Jean Kleyn believes Munster have cracked the code after a turbulent seven-year period.

The South African native joined the province from the Stormers, tomorrow's BKT URC final opponents, in July of 2016, then under head coach Anthony Foley and director of rugby Rassie Erasmus.

Foley died aged just 42 in October of that year and Erasmus departed his role in November of 2017 to return to South Africa.

Various backroom staff and Erasmus’ replacement, Johann van Graan, subsequently left their positions and the promotion of Graham Rowntree at the end of last season and the introduction of his coaching ticket have signaled a spell of stability, albeit after a rocky start to this season, which saw them lose five of seven games.

Kleyn is in line to win his 136th Munster cap on tomorrow and was genuinely emotional when asked what winning a trophy, the club’s first in 12 years, would mean.

Anthony Foley died in 2016

"Absolutely everything," said the 29-year-old lock.

"I've been with Munster a good few years now. I’ve 100 and 30 something caps, as far as a club means something to me, it means everything to me at the moment.

"For us to win a trophy, it would be incredible, it is something we’ve been building towards over the last seven years, I would say since Axel passed away.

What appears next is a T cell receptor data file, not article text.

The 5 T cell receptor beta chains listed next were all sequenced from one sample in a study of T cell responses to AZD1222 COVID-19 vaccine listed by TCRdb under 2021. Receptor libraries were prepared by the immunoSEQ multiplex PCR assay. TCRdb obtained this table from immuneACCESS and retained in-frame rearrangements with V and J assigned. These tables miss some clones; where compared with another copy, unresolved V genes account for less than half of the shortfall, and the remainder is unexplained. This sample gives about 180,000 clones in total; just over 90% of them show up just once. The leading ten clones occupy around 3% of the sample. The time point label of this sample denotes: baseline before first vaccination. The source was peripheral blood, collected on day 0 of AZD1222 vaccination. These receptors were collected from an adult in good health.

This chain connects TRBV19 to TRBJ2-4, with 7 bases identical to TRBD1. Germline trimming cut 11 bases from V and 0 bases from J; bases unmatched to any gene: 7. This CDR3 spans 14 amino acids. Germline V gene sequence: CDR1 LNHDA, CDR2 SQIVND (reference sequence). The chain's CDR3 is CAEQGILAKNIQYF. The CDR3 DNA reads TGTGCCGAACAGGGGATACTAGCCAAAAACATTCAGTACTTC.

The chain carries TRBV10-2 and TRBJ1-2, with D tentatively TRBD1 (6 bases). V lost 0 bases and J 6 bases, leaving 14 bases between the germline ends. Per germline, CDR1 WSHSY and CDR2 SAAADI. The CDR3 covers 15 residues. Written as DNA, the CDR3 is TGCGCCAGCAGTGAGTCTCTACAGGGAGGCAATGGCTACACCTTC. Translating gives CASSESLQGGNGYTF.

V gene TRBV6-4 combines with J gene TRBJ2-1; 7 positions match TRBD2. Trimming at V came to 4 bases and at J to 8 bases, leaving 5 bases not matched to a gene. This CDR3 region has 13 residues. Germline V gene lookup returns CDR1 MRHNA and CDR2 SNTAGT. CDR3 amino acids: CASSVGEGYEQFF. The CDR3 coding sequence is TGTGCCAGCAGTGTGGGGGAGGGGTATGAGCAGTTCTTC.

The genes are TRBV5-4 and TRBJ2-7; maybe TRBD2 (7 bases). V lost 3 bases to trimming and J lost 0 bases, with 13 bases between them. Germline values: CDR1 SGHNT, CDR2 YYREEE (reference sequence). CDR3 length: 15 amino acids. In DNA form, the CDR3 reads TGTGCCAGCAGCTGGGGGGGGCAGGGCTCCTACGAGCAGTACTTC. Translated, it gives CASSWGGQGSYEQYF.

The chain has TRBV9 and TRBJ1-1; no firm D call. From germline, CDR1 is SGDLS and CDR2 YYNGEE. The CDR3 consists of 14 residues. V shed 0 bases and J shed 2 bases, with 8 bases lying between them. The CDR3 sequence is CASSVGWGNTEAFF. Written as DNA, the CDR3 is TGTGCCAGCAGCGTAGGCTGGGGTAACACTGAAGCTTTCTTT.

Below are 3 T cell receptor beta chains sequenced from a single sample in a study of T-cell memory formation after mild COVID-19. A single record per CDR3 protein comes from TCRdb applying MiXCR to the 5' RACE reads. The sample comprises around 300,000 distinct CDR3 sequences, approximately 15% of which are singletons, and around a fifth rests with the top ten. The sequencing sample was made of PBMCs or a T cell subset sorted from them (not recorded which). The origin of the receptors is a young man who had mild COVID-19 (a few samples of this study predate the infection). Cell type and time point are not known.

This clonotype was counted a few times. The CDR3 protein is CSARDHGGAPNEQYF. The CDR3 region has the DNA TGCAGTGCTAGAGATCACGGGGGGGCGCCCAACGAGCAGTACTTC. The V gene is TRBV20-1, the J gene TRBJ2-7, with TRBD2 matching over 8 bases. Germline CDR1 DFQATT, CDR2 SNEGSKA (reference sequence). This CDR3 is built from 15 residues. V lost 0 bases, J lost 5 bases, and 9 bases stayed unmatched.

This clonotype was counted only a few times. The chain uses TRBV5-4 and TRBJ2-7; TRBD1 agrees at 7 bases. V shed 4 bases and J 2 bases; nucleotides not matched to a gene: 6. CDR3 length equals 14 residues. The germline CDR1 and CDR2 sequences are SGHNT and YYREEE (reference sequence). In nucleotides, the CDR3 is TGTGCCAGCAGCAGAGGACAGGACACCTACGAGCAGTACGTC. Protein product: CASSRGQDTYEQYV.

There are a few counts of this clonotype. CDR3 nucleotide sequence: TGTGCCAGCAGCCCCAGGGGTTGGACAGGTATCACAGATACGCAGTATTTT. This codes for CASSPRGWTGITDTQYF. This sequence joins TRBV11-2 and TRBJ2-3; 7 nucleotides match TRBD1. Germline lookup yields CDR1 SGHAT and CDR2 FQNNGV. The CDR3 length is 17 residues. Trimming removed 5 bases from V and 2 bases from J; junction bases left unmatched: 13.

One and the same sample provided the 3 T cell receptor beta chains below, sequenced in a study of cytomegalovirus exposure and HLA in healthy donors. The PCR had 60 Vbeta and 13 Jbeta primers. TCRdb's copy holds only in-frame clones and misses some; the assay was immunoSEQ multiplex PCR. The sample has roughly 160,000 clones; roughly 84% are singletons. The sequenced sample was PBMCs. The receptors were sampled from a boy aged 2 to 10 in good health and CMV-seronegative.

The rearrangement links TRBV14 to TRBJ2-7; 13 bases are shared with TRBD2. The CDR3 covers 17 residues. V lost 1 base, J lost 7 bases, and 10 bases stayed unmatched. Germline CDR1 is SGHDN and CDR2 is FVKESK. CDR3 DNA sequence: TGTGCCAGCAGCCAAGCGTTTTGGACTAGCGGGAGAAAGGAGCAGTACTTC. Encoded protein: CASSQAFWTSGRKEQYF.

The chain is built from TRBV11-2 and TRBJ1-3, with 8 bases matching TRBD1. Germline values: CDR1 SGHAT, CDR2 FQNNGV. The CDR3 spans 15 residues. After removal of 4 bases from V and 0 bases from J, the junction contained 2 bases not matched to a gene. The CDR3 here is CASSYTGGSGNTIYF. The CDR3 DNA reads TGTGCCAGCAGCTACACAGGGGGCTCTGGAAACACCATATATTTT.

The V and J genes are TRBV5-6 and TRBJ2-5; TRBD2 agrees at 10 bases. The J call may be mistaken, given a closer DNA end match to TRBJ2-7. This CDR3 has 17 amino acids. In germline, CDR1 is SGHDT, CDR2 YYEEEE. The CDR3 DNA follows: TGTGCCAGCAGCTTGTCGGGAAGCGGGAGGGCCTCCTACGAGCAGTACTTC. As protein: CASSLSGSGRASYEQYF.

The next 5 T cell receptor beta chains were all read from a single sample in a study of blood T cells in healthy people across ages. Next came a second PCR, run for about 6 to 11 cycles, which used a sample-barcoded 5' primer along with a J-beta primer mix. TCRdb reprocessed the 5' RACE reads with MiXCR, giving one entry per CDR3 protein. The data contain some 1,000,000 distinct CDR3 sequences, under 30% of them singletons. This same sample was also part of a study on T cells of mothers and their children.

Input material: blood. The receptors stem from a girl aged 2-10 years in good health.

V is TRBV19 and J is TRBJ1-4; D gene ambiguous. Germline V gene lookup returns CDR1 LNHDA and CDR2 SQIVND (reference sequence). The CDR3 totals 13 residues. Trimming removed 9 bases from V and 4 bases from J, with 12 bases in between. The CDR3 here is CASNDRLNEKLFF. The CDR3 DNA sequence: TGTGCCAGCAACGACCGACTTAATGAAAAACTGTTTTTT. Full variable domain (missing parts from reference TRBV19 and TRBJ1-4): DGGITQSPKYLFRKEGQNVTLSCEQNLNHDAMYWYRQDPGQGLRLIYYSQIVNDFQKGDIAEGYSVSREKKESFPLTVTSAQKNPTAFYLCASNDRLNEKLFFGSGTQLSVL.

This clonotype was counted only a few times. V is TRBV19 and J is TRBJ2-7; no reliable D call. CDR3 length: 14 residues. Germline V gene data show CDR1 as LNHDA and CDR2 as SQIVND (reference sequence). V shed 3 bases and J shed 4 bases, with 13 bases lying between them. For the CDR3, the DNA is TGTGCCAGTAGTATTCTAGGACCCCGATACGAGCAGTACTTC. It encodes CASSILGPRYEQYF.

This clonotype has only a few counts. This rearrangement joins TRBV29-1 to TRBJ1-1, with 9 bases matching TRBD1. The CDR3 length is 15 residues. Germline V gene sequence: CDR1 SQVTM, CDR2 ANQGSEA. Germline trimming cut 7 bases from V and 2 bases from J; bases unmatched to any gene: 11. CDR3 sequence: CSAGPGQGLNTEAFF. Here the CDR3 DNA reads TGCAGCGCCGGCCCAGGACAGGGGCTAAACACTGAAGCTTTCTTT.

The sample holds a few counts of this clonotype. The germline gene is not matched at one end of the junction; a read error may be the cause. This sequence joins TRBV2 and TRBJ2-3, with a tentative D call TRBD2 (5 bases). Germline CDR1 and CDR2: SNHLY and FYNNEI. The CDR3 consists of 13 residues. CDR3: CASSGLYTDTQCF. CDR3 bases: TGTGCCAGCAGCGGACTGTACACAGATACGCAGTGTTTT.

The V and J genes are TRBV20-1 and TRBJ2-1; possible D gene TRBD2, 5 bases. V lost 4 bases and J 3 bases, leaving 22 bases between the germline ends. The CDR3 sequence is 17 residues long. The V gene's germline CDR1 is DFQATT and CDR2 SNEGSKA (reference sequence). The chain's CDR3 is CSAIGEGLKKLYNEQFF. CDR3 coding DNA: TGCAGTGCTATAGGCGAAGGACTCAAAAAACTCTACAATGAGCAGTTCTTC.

"There has been upset and a lot of changes in coaching staff and we’ve struggled to get cohesion through the last seven years but this year we’ve potentially cracked it, in terms of our coaching staff, are really coaching a very exciting brand of rugby and we’re all really enjoying playing it.

"I think for us it means a lot, yeah.

Kleyn in action against Leinster in 2016

"I think it’s something we’ve been coaching for a while, the calmness in the chaos.

"I think because we’ve placed such an emphasis on it, just be calm in the moment, you know you think you have no time, you have way more time than you think.

"For us, it’s really becoming second nature to take a breath and just find a little bit of stillness in the chaos.

"I don’t know any player in professional rugby would not be up for a final so there is obviously going to be that factor, are we going to be over emotional no, do we plan in barging on and throwing fists? Probably not but we’ll be emotionally up for it, absolutely."

A youth player with Western Province, 6’ 8" Kleyn played 18 times for the Stormers between 2014 and 2016 and will have his own private army of support in the expected 55,000 sell-out at the DHL Stadium on Saturday.

"I think I’ve got 25 or 26 coming," said the second row, who won five Ireland caps in 2019.

"It’s going to be really nice for me just from a personal level, I’ve got my dad, my brother, my wife is travelling down, my in-laws are travelling down.

"It’s going to be nice to have a lot of my people there as well."

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